From a more tactical perspective, the main concerns are staffing and safety.  Staffing, as mentioned before, may be a challenge as we progress through the most infectious stages of this pandemic.  Your continuity plans must absolutely address this.  I mention safety not only in regard to whatever hazards the new incident brings about, but also the continued safety measures we need to maintain for Coronavirus.  The most prominent of these safety measures are those involving an expanded circle of exposures for responders and the public; dealing with large numbers of victims, perhaps displaced from a building who may need shelter and other care.  Mass care is a big concern. Certainly, for smaller numbers of victims, hotels may be more appropriate than a shelter, but we know that we need to prepare for a credible worst-case scenario.  How?

  • We must ensure that our responders, VOAD, and social services agencies are prepared to address needs. 
  • With so many facilities being closed, we need to ensure that we still have access to identified shelters and the people and resources necessary to support them. 
  • Many of the VOAD organizations and social services agencies may have limited operations due to Coronavirus, with staff working from home.  Do they have the resources and equipment at-hand to support a response or do they need to retrieve these from their offices? 
  • Do they have an ability to recall staff? 
  • Is there any change in their capability and capacity? 
  • Are the supply chains we use for shelter food and supplies still viable?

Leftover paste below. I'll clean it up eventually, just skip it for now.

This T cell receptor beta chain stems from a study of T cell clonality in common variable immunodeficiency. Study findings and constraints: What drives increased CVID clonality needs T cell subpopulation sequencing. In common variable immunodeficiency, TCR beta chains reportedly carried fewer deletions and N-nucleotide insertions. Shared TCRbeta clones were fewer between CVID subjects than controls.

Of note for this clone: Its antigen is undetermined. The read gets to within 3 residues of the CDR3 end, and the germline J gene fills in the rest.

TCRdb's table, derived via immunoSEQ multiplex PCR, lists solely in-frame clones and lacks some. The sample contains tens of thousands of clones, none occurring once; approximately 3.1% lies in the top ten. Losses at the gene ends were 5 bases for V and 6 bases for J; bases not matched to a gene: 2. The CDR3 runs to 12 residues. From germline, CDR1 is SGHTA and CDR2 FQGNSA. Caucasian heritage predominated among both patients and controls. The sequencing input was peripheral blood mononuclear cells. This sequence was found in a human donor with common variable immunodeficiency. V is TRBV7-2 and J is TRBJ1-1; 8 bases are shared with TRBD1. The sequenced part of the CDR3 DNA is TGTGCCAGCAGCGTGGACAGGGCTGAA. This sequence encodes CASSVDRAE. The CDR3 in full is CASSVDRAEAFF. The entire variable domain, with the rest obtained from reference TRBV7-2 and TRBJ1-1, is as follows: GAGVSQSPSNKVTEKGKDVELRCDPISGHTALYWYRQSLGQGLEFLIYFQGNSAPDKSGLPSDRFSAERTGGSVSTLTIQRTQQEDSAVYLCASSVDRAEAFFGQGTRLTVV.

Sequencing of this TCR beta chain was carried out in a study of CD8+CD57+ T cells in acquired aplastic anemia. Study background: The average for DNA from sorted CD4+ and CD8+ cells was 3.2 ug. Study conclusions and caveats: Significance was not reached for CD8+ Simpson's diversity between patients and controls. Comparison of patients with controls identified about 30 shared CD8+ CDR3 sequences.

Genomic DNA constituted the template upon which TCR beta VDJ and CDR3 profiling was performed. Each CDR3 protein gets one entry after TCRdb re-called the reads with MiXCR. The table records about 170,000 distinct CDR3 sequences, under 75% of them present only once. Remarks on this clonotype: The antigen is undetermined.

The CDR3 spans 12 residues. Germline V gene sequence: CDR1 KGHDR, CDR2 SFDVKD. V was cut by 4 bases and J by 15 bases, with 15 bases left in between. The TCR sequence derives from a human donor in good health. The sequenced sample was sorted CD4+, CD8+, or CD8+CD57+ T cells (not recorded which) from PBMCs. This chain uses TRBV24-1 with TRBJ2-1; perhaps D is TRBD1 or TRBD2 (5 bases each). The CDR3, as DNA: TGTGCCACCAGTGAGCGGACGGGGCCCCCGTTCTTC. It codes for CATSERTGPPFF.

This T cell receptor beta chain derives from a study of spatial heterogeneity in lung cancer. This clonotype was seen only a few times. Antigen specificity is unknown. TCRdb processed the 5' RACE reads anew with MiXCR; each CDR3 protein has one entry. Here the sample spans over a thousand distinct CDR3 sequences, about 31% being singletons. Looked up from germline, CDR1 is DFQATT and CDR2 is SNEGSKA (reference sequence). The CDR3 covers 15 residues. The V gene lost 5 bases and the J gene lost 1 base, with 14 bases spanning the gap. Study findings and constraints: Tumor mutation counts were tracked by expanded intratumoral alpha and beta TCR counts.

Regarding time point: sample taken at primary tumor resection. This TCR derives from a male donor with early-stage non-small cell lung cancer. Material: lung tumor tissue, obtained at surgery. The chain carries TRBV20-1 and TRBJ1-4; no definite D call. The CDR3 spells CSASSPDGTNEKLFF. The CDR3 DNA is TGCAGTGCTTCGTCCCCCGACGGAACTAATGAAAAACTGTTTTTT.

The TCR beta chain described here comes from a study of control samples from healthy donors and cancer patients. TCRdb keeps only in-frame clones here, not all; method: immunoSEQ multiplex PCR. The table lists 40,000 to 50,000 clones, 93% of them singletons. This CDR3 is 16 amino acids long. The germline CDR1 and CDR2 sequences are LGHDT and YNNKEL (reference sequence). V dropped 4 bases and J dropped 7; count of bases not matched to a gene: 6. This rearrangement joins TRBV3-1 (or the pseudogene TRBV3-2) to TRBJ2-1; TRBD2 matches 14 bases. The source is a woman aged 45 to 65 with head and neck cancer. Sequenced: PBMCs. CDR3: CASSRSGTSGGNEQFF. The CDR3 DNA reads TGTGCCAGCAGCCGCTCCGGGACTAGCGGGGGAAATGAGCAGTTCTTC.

• What needs to be done to support social distancing and limit exposure within a shelter environment?
  • How will you address isolation needs for those who may have been exposed or are symptomatic?
  • Are their activation and notification procedures impacted by Coronavirus? 

Now is the time to convene your VOAD and social services agencies (by tele/video conference, of course) to answer these questions and ensure that a written plan (an amendment to your standing sheltering/human needs plan) is developed and circulated for common understanding. 

Regardless of the circumstances, we cannot allow ourselves to become so focused on Coronavirus that we forsake the challenges we would face should another major incident strike, the changes to our capability and capacity, and the continued preparedness we need to maintain.  Remember, preparedness doesn’t stop simply because we are in the midst of a disaster. I’ll also mention that I’m certainly not the first to consider this issue.  Over the past few days, several people, including Ralph Fisk and Dr. Samantha Montano have posted their concerns about our ability to respond to other disasters in the midst of the Coronavirus response and impacts.  It’s something that shouldn’t just be on our minds, it’s something we need to be prepared for.  Developing a contingency plan for your EOC operations and other related support is something that should absolutely be taking place sooner rather than later.

I’m sure I didn’t cover all possibilities or considerations on this topic (I rarely do on any topic), but my intent is to get your mental juices flowing and to plant some ideas.  Please be sure to share any ideas or considerations you have in your contingency preparedness. 

Be smart, stay safe, stay healthy, and be good to each other. 

© 2020 Timothy Riecker, CEDP

Emergency Preparedness Solutions, LLC

Convening and Operating an EOC Remotely

I typically refrain from writing about disasters in the midst of those disasters.  It’s very easy to be critical of things as they are happening, without an appreciation for the circumstances and information that decision-makers are in.  There are also often plenty of critics out there between the media, politicians, and social media.  There is one thing, however, that has jumped out at me in this Coronavirus/COVID19 incident that is so egregious that it absolutely needs to be addressed, and that is the traditional convening of face-to-face EOCs by many jurisdictions, agencies, and organizations.  Much of the messaging we have seen in this incident promotes social distancing, yet so many are not practicing this.